MVO after PCI is a dynamic process involving multiple pathophysiological mechanisms [8]. The underlying pathological mechanisms are now known to include injury related to ischemia, reperfusion, endothelial dysfunction, and distal thromboembolism [6]. The complexity makes it not an ideal or standard treatment currently [9]. Different treatments have been tried, including thrombus aspiration and distal protective devices that can filter microemboli [9] and drug therapies such as vasodilators [10, 11], calcium channel blockers [12], nicorandil [13], cyclosporine A [14], platelet glycoprotein IIb/IIIa receptor antagonist [15], and glucagon-like peptide-1 analog [16]. There is currently experimental evidence that abciximab, adenosine, nicorandil, and nitrate are beneficial in reducing the incidence of no-reflow, but the clinical evidence is limited [17]. It is known that a traditional Chinese medicine (TCM) compound can interfere with the complicated pathological changes of the body for multitarget interactions [18]. In recent years, some clinical experimental studies have demonstrated the efficacy of TCM intervention in MVO and reperfusion injury after MI, revealing its unique advantages and potential application value in this field.

Danhong Injection is a TCM compound preparation extracted from Salvia miltiorrhiza and safflower [19]. It has the functions of promoting the blood circulation and clearing the vessels. The major active ingredients are tanshinone, salvianolic acid, safflower yellow pigment, phenol glycosides, and catechol. Danhong Injection has been widely applied in the treatment of coronary heart disease, angina pectoris, MI, pulmonary heart disease, and cerebral infarction since it was launched in the Chinese market in 2003. A recent systematic review showed that Danhong Injection significantly reduced the risk of death and recurrent angina, arrhythmia, and heart failure and improved left ventricular ejection fraction (LVEF) and reperfusion in patients with AMI [20]. Compared with PCI alone, Danhong Injection combined with PCI can improve vascular endothelial function, reduce inflammation, and prevent platelet aggregation, suggesting that it may act on multiple pathological steps, improve myocardial microcirculation, and reduce reperfusion injury [21]. Several small-sample clinical trials demonstrated that Danhong Injection can reduce the occurrence of coronary no-reflow (Thrombolysis in Myocardial Infarction [TIMI] blood flow grade < 3 or corrected TIMI frame count >40s) in patients with MI and can promote postoperative microcirculation recovery (ST-segment resolution [STR] ≥ 70% or 50%) [22,23,24]. However, limited research quality with the varieties of intervention timing and indicators makes it hard to come to a solid conclusion. More rigorously designed research and verification studies with a sufficient number of patients are warranted.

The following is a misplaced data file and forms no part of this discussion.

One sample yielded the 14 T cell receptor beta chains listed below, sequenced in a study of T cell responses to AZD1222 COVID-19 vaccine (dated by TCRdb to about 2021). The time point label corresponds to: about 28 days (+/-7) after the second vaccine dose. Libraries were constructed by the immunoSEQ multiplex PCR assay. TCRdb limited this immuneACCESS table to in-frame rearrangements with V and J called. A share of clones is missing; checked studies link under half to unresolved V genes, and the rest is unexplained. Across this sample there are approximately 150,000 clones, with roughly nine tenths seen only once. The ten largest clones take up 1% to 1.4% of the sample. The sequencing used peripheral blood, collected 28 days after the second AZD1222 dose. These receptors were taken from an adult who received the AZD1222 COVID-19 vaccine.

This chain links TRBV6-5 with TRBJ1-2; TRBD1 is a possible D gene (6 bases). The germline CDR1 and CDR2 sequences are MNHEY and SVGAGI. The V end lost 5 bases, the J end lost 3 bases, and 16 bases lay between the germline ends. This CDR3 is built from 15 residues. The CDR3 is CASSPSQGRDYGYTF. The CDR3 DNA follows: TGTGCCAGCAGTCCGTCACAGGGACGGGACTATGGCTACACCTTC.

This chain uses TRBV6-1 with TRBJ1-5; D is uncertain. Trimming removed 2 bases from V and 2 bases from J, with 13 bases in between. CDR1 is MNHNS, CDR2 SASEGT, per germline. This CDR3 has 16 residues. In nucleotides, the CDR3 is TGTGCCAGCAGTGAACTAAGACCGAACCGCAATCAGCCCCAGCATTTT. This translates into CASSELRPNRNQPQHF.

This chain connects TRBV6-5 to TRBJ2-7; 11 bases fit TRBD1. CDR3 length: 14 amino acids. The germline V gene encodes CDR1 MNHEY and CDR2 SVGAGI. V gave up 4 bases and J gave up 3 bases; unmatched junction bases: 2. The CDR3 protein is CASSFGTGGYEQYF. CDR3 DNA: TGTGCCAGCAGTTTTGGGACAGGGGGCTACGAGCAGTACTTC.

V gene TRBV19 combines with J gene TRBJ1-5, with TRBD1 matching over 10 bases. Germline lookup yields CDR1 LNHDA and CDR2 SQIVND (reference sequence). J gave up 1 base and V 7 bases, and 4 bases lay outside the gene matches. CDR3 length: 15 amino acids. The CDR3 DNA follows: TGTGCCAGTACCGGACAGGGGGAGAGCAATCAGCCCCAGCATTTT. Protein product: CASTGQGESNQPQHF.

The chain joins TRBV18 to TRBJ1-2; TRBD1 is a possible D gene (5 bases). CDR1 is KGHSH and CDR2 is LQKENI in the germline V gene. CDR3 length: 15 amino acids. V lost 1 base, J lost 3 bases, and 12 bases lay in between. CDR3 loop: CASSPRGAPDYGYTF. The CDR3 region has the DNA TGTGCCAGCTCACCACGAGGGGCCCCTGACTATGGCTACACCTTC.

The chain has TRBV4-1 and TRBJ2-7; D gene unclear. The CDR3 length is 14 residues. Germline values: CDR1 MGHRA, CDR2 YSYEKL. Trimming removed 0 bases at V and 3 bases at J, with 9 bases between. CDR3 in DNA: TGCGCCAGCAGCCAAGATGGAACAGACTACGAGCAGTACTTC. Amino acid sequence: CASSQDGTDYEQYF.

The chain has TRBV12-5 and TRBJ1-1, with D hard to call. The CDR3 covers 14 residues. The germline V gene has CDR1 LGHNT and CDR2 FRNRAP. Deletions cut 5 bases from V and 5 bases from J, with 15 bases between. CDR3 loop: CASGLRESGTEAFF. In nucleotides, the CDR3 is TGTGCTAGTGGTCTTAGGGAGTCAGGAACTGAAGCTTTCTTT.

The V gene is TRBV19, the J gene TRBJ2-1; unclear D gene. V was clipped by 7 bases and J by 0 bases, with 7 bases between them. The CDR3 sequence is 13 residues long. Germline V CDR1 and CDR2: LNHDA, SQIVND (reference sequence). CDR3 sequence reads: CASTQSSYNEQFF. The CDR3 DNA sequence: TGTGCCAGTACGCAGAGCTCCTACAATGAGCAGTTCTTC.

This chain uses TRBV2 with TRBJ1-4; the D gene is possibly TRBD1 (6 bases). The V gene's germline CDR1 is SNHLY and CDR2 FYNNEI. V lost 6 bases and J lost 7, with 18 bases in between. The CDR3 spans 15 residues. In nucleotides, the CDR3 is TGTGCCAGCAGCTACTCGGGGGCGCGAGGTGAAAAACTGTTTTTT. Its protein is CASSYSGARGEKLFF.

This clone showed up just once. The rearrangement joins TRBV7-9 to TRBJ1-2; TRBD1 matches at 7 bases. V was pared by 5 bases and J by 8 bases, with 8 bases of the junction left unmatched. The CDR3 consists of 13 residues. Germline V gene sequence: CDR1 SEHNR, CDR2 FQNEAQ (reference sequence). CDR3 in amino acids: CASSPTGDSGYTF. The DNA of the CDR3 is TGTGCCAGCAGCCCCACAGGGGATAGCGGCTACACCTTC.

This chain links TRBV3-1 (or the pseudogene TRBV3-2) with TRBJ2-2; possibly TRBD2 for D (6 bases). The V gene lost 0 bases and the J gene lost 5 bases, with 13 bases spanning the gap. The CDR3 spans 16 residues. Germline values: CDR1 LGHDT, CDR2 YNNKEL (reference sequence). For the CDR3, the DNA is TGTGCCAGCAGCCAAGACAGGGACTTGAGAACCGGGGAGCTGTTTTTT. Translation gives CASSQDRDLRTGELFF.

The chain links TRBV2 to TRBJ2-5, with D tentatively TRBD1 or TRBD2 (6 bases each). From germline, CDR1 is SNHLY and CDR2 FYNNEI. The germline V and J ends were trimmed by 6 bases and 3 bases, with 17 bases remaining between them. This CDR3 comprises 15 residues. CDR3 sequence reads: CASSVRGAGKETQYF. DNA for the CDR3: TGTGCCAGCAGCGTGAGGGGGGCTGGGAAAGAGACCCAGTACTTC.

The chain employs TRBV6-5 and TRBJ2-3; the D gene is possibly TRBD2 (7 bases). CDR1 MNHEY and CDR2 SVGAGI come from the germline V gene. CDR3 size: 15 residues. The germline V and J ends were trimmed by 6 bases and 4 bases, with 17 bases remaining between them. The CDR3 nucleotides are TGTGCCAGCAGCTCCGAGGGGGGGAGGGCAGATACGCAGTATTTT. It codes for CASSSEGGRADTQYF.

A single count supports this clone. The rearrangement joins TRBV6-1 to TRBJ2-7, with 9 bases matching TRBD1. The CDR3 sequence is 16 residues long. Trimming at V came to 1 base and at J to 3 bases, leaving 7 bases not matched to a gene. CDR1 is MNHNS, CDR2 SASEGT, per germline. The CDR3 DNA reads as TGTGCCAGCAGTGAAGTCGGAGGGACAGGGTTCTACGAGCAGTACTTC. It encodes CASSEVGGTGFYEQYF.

Methods

Purpose and study design